You have a binary option when it comes to out of sample data. When the data is used for more than parameter test on the same system, it becomes part of the curve fit conundrum. The only way to remain pure is to throw away the system design and start from scratch, the moment the out of sample data shows an unacceptable system performance.

There is nothing wrong with dynamic parameters -- that is a design consideration that is quite valid. If you compute a channel based on ATR, or allocate system equity percent based on performance, or even change system parameters based on performance or market types such as consolidating or expanding, then you have a dynamically adjusting system. You can test what you trade and trade what you test.

The other problem is assuming that the 'optimal' parameter set is easily identifiable from a back test. Often if you look at the surface map, the most 'robust' parameter set is not the 'best' parameter set at all.

TK
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Post by TK » Tue Nov 10, 2009 5:51 pm

I am with bobsyd on this one.

I consider walk-forward tests the closest thing to real-life trading and the final check on the validity of my backtests. If done properly, walk-forward testing is a much better indicator of a real-time performance than back testing. The latter tends to be curve-fitted to some degree no matter how prudent a back-tester you are.

About two years ago, I became increasingly curious about the differences in the 2000s performance of JWH and Bill Dunn on one hand, and the "London Camp" (AHL / Winton Capital / Aspect Capital) on the other. While all of them are trend-followers and mechanical system traders, it was clear to me that there must be some important differences in the way they approach the systematic trading game. I started digging the Web, and after reading dozens and dozens of press articles, industry reports, interviews, studies and disclosure documents – all public domain anecdotal evidence just waiting online for you to be found and discovered – I have found out the following:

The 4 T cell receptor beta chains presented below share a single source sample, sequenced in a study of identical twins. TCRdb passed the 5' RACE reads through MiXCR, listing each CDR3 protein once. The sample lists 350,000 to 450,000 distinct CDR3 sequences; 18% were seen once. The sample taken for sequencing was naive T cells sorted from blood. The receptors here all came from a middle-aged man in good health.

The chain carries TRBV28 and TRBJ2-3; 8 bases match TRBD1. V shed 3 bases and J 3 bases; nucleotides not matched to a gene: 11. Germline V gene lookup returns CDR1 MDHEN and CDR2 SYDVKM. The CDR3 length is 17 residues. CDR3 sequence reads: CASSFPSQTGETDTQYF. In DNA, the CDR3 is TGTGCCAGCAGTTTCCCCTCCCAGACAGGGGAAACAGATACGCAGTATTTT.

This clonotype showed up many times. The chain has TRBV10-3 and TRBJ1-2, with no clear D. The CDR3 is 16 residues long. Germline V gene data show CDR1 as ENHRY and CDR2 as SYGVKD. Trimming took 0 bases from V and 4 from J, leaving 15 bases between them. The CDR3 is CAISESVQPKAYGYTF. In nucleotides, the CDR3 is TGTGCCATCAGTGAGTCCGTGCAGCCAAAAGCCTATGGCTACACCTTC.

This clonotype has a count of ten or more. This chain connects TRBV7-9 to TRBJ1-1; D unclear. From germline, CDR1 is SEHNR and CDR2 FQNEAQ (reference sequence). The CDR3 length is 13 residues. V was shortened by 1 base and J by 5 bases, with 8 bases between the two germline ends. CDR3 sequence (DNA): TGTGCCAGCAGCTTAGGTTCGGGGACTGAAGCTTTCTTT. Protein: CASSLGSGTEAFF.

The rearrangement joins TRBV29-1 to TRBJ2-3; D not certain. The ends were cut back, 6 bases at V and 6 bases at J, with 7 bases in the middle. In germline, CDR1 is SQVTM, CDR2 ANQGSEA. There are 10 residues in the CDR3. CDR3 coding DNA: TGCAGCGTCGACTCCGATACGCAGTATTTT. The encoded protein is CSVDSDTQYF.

(1) Markets DO CHANGE. Markets are non-stationary. While many people like comparing markets to poker, pointing out many similarities, they often overlook a major difference. Poker rules don’t change. Market rules do. If you really have to compare markets to poker, imagine a poker game in which the number of Aces in the deck changes from one deal to another. There may be four Aces in the deck in deal #1, five Aces in deal #2, and no Ace in deal #3. You never know the exact number, just a fuzzy range. Now, good luck with calculating the odds of your hand in such a game! On the other hand, market are not random, either. They change but slowly enough for you to take advantage of their non-random component.